#Science has marked our lives in a way that cannot be undone. As new-year approaches, lists of what was found relevant in 2014 are appearing everywhere and the list of the most shocking science facts of 2014 isn't the exception. In the next few lines we will present you what we thought were the most important moments or science-related facts that marked the 2014. We will begin with what can easily fall in a bad news category and end with those on the good side so that you do not leave here feeling blue (or so we hope).
Nº 1 The Ebola Outbreak
The outbreak, which apparently began in West Africa and that has already taken the lives of thousands of people was the worst in history, at least that we know of. Perhaps one of the undesired side-effects of science is that the world has become smaller by creating a network that connects almost every country in the world. This might be good for economics and communication, but it is also good for helping viruses and bacteria propagate. On the bright side, for the first ever some people who contracted the illness also successfully recovered from it, which could mean an important step into eradicating this mortal disease. That is why this is the most shocking science fact in 2014.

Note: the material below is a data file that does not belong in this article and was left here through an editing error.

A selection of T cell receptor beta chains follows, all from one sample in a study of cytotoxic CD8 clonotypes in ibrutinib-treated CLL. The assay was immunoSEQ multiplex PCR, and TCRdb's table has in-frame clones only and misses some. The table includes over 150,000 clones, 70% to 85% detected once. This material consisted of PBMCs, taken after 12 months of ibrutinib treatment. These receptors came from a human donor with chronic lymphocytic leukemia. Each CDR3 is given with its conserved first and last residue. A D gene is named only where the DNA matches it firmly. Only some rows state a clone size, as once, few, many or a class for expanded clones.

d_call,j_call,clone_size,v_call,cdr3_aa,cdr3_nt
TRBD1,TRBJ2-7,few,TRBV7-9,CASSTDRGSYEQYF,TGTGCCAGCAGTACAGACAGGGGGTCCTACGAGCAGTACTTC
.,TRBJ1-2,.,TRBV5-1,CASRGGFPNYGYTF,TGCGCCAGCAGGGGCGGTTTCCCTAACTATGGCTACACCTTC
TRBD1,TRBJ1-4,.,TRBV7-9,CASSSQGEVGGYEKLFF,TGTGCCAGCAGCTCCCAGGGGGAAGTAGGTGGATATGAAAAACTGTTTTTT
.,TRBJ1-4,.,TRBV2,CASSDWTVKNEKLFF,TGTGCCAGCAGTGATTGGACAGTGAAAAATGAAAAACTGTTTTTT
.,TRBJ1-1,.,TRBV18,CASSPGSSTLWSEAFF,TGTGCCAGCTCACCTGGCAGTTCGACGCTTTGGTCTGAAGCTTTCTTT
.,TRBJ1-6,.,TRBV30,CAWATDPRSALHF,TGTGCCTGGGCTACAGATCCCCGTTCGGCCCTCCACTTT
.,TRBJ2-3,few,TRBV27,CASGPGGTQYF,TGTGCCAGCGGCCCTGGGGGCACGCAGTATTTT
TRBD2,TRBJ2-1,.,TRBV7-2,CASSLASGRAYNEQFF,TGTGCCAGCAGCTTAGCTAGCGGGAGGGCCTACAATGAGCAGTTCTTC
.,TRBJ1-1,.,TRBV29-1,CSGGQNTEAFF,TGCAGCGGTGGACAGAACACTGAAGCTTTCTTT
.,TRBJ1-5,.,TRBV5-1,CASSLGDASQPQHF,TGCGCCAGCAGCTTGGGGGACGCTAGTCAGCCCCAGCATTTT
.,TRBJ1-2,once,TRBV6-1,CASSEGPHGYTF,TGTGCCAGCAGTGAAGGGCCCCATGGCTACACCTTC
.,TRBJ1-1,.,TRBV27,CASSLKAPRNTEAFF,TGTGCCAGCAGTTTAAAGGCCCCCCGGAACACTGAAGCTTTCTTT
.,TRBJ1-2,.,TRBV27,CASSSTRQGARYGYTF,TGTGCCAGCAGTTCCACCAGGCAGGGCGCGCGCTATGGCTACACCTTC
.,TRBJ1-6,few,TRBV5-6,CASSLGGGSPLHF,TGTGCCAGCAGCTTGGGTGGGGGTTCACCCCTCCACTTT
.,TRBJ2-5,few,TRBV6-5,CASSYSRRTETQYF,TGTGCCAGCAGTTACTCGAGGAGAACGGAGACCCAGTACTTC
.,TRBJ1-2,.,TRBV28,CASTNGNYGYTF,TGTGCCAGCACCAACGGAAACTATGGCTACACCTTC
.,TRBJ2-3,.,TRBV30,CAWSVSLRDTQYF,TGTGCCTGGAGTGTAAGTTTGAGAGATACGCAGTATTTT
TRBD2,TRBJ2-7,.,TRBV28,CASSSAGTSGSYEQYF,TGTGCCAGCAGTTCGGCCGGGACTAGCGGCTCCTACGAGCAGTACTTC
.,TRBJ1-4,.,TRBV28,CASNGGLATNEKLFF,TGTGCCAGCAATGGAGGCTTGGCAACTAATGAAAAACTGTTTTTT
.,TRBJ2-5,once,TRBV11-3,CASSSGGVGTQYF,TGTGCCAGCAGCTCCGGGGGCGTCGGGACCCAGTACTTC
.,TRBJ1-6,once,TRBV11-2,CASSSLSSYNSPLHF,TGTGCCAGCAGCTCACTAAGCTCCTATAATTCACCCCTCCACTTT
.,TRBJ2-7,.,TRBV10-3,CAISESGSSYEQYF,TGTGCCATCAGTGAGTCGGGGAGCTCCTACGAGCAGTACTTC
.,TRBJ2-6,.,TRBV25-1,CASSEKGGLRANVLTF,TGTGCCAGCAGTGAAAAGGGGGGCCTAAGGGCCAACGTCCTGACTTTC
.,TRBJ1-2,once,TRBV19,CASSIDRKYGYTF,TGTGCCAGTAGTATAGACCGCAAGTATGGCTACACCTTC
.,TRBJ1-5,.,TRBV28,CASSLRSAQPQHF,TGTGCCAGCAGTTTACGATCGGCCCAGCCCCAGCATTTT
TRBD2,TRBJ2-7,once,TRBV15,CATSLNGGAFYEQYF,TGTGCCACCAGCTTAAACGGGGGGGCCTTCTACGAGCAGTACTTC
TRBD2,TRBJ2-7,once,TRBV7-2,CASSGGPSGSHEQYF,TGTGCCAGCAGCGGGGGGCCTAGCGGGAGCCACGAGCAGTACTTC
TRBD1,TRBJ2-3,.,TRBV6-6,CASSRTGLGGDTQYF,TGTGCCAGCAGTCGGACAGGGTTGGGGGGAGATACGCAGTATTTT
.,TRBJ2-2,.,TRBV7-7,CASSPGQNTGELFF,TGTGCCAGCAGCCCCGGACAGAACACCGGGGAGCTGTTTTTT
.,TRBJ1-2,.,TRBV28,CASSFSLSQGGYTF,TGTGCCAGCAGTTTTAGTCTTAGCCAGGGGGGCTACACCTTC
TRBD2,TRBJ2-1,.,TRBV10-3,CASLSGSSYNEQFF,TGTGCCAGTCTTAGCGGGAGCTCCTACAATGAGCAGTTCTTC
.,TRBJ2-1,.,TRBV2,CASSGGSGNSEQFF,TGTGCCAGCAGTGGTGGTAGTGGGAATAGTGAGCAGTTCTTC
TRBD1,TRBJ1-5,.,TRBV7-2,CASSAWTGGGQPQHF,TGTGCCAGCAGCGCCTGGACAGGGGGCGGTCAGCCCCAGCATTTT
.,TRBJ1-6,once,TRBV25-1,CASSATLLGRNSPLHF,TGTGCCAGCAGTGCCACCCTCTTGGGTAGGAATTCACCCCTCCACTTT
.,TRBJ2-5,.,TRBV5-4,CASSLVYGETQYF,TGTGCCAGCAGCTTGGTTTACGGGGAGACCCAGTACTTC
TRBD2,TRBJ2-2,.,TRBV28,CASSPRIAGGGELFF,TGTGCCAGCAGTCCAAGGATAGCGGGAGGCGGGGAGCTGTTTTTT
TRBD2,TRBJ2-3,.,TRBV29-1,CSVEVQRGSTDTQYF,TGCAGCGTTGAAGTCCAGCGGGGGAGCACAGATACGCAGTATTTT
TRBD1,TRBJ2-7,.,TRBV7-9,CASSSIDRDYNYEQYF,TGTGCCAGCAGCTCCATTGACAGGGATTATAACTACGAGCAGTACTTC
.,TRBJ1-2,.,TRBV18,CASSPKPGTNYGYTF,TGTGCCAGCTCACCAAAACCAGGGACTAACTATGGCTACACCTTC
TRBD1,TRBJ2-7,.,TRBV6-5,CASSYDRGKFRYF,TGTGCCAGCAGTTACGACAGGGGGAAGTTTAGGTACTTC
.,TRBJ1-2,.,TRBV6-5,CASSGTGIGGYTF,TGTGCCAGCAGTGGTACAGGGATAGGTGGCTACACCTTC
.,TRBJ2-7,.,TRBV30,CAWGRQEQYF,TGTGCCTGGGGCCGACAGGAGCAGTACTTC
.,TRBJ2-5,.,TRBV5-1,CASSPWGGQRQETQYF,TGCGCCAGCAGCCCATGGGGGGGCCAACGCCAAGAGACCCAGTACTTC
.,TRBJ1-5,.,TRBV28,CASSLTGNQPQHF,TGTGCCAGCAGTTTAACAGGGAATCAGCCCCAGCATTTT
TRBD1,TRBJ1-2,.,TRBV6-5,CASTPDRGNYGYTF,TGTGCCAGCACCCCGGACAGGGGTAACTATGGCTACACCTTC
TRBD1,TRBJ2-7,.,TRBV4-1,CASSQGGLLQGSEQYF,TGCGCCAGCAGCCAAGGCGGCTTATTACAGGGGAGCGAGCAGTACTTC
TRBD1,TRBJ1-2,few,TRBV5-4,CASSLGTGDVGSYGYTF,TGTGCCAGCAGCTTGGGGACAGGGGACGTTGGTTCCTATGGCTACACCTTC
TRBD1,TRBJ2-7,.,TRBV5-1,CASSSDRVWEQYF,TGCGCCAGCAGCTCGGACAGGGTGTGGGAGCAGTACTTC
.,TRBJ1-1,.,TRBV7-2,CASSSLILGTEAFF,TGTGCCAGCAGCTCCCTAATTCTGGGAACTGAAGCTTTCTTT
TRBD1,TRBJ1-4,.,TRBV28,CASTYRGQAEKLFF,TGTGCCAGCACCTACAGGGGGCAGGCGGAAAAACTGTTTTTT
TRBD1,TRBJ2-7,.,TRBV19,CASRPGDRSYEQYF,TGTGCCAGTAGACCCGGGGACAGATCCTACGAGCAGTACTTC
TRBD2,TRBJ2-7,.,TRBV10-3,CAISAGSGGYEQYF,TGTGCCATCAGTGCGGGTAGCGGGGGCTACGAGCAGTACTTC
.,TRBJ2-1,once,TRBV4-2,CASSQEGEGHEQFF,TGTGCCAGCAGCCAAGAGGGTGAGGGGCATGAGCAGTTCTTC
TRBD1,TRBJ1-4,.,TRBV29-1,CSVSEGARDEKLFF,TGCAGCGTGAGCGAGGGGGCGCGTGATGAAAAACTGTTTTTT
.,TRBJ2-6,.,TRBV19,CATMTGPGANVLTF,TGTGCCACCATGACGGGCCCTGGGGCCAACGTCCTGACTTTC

Nº 2 The Antarctic ice sheets face serious damage
The West sheet entered in a clear state of decay. The Amundsen Sea has raised its temperature (caused by human activity say experts, but denial will surely continue). This caused huge glaciers to break, collapse and fall right into the Amundsen Sea. This is expected to raise the sea level from all around the world considerably. Main problem is that as more ice melts, the more we will be feeling the effects of global warming. Ice reflects most of the heat coming from the Sun back to outer space, but as ice melts more heat gets captured. "Damage might already be irreversible" warn scientists. On the bright side, the quest for new energy sources is still on and solar panels already passed by far the 30% efficiency barrier. Should this continue, we could be well on our way to reverse climatic change (if it is not already too late, as some experts seem to think).